The Comcast Corporation, sole owner of NBCUniversal now, recently made the decision to refuse advertising from gun stores and ammunition manufacturers. Operating in 39 states and the District of Columbia, it is by far the largest cable company in the country. What's more, it holds a regional monopoly on cable TV in a multitude of markets, meaning it's the only affordable televised commercial access that many gun stores have.
The blanket directive was issued just as soon as its purchase of NBCUniversal was finalized, which has had a long-standing policy against gun-related ads on its networks.
As our readers are well aware of by now, their so-called cable 'news' outlet MSNBC has consistently expressed strong opinions on the subject of gun control, without much of an opportunity to present counter-arguments. Hosts like Al Sharpton, Chris Matthews, Martin Bashir, etc. have gone out of their way to demonize the NRA and gun owners in general.
Of course, NBCUniversal has made millions off of movies and TV shows where gun play is prominent, so the move to ban ads by gun stores catering to law abiding citizens is highly hypocritical.
Comcast isn't alone among corporate cable outlets to ban such ads. The nation's second biggest cable provider, Time Warner announced in mid-January that it would no longer air ads with semiautomatic weapons in them. Cox Communications had already imposed restrictions before the Newtown massacre occurred. The irony of this approach certainly appears to be lost on all of them.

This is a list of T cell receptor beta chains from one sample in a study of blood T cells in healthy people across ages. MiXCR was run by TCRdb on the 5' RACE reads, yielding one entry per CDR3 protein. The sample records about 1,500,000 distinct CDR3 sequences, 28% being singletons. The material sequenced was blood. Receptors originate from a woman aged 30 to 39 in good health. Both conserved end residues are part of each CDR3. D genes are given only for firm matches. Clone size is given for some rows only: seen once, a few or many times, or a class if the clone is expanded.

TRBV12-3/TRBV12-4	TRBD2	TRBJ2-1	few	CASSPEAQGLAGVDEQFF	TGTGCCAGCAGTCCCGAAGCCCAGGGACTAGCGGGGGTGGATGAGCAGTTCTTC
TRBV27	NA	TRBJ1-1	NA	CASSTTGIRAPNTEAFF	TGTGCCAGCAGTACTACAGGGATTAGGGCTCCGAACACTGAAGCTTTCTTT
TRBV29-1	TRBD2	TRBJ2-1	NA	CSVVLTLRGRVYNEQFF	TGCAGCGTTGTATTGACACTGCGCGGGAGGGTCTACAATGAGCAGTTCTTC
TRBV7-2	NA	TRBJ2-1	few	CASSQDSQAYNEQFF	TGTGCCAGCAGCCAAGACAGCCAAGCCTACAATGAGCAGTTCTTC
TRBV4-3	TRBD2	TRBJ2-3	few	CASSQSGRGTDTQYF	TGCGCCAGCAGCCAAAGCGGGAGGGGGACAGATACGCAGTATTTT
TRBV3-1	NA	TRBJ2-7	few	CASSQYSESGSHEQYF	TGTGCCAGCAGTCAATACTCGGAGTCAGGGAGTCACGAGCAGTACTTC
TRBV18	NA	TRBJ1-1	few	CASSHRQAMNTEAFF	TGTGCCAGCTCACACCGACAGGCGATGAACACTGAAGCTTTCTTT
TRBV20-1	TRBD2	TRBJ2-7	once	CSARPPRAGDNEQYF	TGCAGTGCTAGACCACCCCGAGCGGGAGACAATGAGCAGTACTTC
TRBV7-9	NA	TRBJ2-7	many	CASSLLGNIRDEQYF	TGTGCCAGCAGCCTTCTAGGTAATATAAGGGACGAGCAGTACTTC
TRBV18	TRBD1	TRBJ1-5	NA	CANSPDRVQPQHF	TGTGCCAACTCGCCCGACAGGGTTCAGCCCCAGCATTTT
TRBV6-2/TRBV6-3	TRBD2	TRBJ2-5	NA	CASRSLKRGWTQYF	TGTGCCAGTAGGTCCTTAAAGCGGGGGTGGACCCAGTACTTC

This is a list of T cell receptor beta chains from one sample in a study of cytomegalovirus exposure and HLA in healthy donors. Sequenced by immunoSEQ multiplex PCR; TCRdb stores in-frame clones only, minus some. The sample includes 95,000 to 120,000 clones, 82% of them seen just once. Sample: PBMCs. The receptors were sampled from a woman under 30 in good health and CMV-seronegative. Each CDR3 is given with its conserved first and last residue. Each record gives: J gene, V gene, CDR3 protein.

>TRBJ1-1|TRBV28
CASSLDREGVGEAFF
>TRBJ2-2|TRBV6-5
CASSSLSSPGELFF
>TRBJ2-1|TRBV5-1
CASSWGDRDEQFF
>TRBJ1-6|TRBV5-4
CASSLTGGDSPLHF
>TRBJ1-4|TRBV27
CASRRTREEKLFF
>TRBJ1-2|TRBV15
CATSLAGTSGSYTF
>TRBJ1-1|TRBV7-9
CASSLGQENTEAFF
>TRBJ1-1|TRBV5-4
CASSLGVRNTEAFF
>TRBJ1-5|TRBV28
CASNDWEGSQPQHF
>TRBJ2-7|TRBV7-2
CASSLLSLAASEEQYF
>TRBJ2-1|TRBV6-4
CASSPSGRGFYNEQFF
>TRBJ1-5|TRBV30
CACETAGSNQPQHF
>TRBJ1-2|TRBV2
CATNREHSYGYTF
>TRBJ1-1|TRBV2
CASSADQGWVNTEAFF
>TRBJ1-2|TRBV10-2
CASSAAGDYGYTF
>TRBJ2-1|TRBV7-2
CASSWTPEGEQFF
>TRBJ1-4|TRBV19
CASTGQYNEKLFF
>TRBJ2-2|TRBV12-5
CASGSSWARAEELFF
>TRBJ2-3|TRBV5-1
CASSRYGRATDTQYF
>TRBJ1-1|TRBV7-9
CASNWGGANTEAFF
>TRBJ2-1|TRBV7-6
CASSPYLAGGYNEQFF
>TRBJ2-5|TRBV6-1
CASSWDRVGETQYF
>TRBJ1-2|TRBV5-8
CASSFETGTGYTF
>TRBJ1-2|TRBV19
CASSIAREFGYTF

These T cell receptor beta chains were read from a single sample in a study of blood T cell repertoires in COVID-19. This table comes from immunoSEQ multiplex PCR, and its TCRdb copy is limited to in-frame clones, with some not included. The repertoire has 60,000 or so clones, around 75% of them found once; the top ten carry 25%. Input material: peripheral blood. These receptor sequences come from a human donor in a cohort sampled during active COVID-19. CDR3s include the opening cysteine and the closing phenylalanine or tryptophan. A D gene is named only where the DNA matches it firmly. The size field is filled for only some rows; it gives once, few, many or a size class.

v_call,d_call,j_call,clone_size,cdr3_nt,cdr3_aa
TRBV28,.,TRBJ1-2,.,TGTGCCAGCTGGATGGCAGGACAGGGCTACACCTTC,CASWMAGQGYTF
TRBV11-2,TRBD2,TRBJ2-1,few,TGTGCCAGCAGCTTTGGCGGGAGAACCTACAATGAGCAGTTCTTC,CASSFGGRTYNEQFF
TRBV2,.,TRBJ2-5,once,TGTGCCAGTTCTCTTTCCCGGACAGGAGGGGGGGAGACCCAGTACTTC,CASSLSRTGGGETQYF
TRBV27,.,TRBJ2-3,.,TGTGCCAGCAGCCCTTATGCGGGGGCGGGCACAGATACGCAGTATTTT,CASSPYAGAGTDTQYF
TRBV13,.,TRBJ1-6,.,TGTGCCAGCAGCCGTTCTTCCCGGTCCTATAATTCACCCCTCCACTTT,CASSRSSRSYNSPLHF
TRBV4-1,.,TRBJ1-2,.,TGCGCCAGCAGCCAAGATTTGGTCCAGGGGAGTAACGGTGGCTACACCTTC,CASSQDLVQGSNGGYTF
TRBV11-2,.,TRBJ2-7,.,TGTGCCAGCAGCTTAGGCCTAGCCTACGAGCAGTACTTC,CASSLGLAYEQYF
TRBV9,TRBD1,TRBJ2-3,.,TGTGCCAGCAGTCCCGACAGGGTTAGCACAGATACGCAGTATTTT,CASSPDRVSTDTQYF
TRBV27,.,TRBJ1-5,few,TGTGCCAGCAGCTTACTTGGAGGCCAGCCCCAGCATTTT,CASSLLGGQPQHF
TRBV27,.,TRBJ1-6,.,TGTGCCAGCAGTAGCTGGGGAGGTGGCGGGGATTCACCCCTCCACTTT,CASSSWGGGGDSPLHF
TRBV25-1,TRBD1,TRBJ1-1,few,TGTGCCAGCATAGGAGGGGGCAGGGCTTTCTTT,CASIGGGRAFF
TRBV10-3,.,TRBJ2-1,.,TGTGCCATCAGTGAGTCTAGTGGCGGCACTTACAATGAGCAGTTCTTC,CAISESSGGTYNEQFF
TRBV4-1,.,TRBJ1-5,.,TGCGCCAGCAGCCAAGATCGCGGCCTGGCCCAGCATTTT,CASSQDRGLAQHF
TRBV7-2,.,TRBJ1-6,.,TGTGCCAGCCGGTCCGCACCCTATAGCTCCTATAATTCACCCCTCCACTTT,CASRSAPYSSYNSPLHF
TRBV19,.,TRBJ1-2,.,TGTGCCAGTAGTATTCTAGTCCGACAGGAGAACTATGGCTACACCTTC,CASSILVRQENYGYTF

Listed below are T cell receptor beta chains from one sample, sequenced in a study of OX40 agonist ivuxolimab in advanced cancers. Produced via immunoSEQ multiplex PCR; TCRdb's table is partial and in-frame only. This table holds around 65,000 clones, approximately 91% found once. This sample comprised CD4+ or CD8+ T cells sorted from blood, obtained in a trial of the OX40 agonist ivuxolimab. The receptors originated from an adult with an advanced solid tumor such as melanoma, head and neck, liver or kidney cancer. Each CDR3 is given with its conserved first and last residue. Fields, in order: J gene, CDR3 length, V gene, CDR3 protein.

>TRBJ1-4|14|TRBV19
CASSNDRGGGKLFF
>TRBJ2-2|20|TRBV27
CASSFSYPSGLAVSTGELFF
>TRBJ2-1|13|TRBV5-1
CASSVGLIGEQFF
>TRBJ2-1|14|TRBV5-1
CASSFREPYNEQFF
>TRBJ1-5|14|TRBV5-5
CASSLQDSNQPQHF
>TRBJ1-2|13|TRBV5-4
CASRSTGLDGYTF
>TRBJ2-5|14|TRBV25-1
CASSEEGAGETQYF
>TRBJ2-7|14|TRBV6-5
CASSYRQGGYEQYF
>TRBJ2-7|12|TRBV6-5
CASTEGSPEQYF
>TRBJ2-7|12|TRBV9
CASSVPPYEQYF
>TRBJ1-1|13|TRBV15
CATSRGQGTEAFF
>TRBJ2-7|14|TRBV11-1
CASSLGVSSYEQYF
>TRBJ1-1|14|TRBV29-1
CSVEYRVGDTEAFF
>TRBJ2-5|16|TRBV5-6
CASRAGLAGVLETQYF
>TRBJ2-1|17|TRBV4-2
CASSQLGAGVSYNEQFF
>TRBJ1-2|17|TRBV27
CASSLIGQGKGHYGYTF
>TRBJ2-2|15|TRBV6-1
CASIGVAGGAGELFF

As big as they are - Comcast, Time Warner and Cox won't lose much (if any) revenue, but gun control advocates still call Comcast's decision a "brave move." With few other options available to them and none as pervasive, local gun store owners and ammo dealers are sure to feel the economic sting though.
"Frankly, I'm a little confused," Indiana gun store owner Rick Oliver told reporter Jessica Contrera of the Journal and Courier. The co-owner of Haley's Lodge, a gun and ammunition dealer in Lafayette, Indiana had no idea why his money wasn't good anymore. "I've been running TV ads for 30 years, but if they don't want my money, I'll take it elsewhere."
Another gun store manager in Indiana, Greg Hasek, sees a different double standard at play. One that is unfairly singling out an industry, while inexplicably giving others a pass. Marketers of alcoholic beverages and junk food are allowed to do as they please, despite the death toll and high health care costs attributable to drunk driving and obesity.
Then again, who knows, maybe they are next on the target list, although one imagines their advertising comprises too large of a market share to write them off in a fit of political pique.